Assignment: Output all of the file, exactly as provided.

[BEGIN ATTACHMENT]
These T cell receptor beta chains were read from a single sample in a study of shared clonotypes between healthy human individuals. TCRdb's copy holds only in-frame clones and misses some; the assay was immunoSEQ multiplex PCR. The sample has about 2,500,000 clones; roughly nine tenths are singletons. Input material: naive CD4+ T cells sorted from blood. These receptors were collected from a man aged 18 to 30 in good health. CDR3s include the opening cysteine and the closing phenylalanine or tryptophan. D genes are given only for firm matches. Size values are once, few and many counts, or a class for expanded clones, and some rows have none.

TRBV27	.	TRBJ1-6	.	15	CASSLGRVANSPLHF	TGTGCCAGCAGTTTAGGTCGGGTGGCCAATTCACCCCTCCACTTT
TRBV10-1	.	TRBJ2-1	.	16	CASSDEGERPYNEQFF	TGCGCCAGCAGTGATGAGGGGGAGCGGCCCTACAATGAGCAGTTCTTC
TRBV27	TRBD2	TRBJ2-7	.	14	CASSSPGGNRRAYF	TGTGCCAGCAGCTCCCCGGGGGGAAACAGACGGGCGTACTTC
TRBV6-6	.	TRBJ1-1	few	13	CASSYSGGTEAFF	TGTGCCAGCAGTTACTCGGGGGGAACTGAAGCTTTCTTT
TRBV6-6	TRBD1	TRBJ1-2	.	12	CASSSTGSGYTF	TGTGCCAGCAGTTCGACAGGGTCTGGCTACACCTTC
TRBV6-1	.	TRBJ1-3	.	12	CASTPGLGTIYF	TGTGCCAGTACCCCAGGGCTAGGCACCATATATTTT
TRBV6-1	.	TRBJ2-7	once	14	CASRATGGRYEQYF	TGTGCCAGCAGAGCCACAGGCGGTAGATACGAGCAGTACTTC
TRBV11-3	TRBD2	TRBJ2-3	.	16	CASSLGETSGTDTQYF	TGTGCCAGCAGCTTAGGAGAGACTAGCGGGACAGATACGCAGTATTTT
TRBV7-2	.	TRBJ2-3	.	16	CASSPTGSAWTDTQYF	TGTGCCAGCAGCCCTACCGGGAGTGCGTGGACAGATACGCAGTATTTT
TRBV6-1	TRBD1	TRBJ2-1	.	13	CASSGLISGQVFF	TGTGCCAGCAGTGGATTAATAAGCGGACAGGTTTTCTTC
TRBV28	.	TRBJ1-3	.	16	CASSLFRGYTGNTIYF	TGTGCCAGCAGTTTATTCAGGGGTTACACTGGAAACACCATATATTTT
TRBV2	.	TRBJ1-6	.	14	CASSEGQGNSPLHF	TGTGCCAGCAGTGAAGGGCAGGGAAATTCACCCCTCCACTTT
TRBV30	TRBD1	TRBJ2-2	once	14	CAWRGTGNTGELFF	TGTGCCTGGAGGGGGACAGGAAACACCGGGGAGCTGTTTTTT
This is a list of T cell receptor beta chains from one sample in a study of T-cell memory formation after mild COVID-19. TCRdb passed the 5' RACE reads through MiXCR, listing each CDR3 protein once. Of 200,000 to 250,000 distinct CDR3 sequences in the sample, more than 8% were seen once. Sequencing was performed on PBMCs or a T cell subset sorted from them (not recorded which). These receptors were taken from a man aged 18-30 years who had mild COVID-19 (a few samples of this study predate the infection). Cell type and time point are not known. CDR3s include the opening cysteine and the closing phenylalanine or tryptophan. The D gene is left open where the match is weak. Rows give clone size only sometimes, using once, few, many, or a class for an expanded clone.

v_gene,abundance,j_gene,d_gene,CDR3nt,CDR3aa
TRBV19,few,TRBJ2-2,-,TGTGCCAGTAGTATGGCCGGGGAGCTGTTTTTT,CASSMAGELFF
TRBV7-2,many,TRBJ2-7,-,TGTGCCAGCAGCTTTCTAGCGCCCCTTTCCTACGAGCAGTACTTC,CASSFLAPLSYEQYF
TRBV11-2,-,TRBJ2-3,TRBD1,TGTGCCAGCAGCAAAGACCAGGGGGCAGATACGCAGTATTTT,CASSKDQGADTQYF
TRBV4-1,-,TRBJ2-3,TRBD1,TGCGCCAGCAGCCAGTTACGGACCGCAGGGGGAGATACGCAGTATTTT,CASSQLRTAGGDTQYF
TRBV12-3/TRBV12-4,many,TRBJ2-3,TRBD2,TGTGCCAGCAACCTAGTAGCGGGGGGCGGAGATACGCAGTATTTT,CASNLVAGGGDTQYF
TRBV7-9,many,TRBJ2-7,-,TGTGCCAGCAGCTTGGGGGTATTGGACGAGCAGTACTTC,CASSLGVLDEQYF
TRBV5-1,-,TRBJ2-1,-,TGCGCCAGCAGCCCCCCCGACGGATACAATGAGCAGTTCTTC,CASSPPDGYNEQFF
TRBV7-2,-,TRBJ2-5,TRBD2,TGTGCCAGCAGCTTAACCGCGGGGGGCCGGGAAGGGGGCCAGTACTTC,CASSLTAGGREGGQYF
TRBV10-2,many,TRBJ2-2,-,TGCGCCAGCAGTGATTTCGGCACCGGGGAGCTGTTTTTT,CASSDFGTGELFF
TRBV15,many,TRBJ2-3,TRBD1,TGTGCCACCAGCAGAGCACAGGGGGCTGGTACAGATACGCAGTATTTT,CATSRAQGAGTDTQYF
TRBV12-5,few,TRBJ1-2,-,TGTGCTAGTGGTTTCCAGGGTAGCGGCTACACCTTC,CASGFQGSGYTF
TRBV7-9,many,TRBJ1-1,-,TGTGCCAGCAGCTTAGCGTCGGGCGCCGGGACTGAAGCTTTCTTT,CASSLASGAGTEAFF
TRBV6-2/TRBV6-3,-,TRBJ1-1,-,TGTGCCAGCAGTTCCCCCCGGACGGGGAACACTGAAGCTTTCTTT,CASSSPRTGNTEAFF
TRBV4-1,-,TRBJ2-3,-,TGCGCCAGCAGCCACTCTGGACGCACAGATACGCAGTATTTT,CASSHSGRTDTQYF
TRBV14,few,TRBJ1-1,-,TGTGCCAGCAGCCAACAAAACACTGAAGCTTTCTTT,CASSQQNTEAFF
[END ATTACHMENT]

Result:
These T cell receptor beta chains were read from a single sample in a study of shared clonotypes between healthy human individuals. TCRdb's copy holds only in-frame clones and misses some; the assay was immunoSEQ multiplex PCR. The sample has about 2,500,000 clones; roughly nine tenths are singletons. Input material: naive CD4+ T cells sorted from blood. These receptors were collected from a man aged 18 to 30 in good health. CDR3s include the opening cysteine and the closing phenylalanine or tryptophan. D genes are given only for firm matches. Size values are once, few and many counts, or a class for expanded clones, and some rows have none.

TRBV27	.	TRBJ1-6	.	15	CASSLGRVANSPLHF	TGTGCCAGCAGTTTAGGTCGGGTGGCCAATTCACCCCTCCACTTT
TRBV10-1	.	TRBJ2-1	.	16	CASSDEGERPYNEQFF	TGCGCCAGCAGTGATGAGGGGGAGCGGCCCTACAATGAGCAGTTCTTC
TRBV27	TRBD2	TRBJ2-7	.	14	CASSSPGGNRRAYF	TGTGCCAGCAGCTCCCCGGGGGGAAACAGACGGGCGTACTTC
TRBV6-6	.	TRBJ1-1	few	13	CASSYSGGTEAFF	TGTGCCAGCAGTTACTCGGGGGGAACTGAAGCTTTCTTT
TRBV6-6	TRBD1	TRBJ1-2	.	12	CASSSTGSGYTF	TGTGCCAGCAGTTCGACAGGGTCTGGCTACACCTTC
TRBV6-1	.	TRBJ1-3	.	12	CASTPGLGTIYF	TGTGCCAGTACCCCAGGGCTAGGCACCATATATTTT
TRBV6-1	.	TRBJ2-7	once	14	CASRATGGRYEQYF	TGTGCCAGCAGAGCCACAGGCGGTAGATACGAGCAGTACTTC
TRBV11-3	TRBD2	TRBJ2-3	.	16	CASSLGETSGTDTQYF	TGTGCCAGCAGCTTAGGAGAGACTAGCGGGACAGATACGCAGTATTTT
TRBV7-2	.	TRBJ2-3	.	16	CASSPTGSAWTDTQYF	TGTGCCAGCAGCCCTACCGGGAGTGCGTGGACAGATACGCAGTATTTT
TRBV6-1	TRBD1	TRBJ2-1	.	13	CASSGLISGQVFF	TGTGCCAGCAGTGGATTAATAAGCGGACAGGTTTTCTTC
TRBV28	.	TRBJ1-3	.	16	CASSLFRGYTGNTIYF	TGTGCCAGCAGTTTATTCAGGGGTTACACTGGAAACACCATATATTTT
TRBV2	.	TRBJ1-6	.	14	CASSEGQGNSPLHF	TGTGCCAGCAGTGAAGGGCAGGGAAATTCACCCCTCCACTTT
TRBV30	TRBD1	TRBJ2-2	once	14	CAWRGTGNTGELFF	TGTGCCTGGAGGGGGACAGGAAACACCGGGGAGCTGTTTTTT
This is a list of T cell receptor beta chains from one sample in a study of T-cell memory formation after mild COVID-19. TCRdb passed the 5' RACE reads through MiXCR, listing each CDR3 protein once. Of 200,000 to 250,000 distinct CDR3 sequences in the sample, more than 8% were seen once. Sequencing was performed on PBMCs or a T cell subset sorted from them (not recorded which). These receptors were taken from a man aged 18-30 years who had mild COVID-19 (a few samples of this study predate the infection). Cell type and time point are not known. CDR3s include the opening cysteine and the closing phenylalanine or tryptophan. The D gene is left open where the match is weak. Rows give clone size only sometimes, using once, few, many, or a class for an expanded clone.

v_gene,abundance,j_gene,d_gene,CDR3nt,CDR3aa
TRBV19,few,TRBJ2-2,-,TGTGCCAGTAGTATGGCCGGGGAGCTGTTTTTT,CASSMAGELFF
TRBV7-2,many,TRBJ2-7,-,TGTGCCAGCAGCTTTCTAGCGCCCCTTTCCTACGAGCAGTACTTC,CASSFLAPLSYEQYF
TRBV11-2,-,TRBJ2-3,TRBD1,TGTGCCAGCAGCAAAGACCAGGGGGCAGATACGCAGTATTTT,CASSKDQGADTQYF
TRBV4-1,-,TRBJ2-3,TRBD1,TGCGCCAGCAGCCAGTTACGGACCGCAGGGGGAGATACGCAGTATTTT,CASSQLRTAGGDTQYF
TRBV12-3/TRBV12-4,many,TRBJ2-3,TRBD2,TGTGCCAGCAACCTAGTAGCGGGGGGCGGAGATACGCAGTATTTT,CASNLVAGGGDTQYF
TRBV7-9,many,TRBJ2-7,-,TGTGCCAGCAGCTTGGGGGTATTGGACGAGCAGTACTTC,CASSLGVLDEQYF
TRBV5-1,-,TRBJ2-1,-,TGCGCCAGCAGCCCCCCCGACGGATACAATGAGCAGTTCTTC,CASSPPDGYNEQFF
TRBV7-2,-,TRBJ2-5,TRBD2,TGTGCCAGCAGCTTAACCGCGGGGGGCCGGGAAGGGGGCCAGTACTTC,CASSLTAGGREGGQYF
TRBV10-2,many,TRBJ2-2,-,TGCGCCAGCAGTGATTTCGGCACCGGGGAGCTGTTTTTT,CASSDFGTGELFF
TRBV15,many,TRBJ2-3,TRBD1,TGTGCCACCAGCAGAGCACAGGGGGCTGGTACAGATACGCAGTATTTT,CATSRAQGAGTDTQYF
TRBV12-5,few,TRBJ1-2,-,TGTGCTAGTGGTTTCCAGGGTAGCGGCTACACCTTC,CASGFQGSGYTF
TRBV7-9,many,TRBJ1-1,-,TGTGCCAGCAGCTTAGCGTCGGGCGCCGGGACTGAAGCTTTCTTT,CASSLASGAGTEAFF
TRBV6-2/TRBV6-3,-,TRBJ1-1,-,TGTGCCAGCAGTTCCCCCCGGACGGGGAACACTGAAGCTTTCTTT,CASSSPRTGNTEAFF
TRBV4-1,-,TRBJ2-3,-,TGCGCCAGCAGCCACTCTGGACGCACAGATACGCAGTATTTT,CASSHSGRTDTQYF
TRBV14,few,TRBJ1-1,-,TGTGCCAGCAGCCAACAAAACACTGAAGCTTTCTTT,CASSQQNTEAFF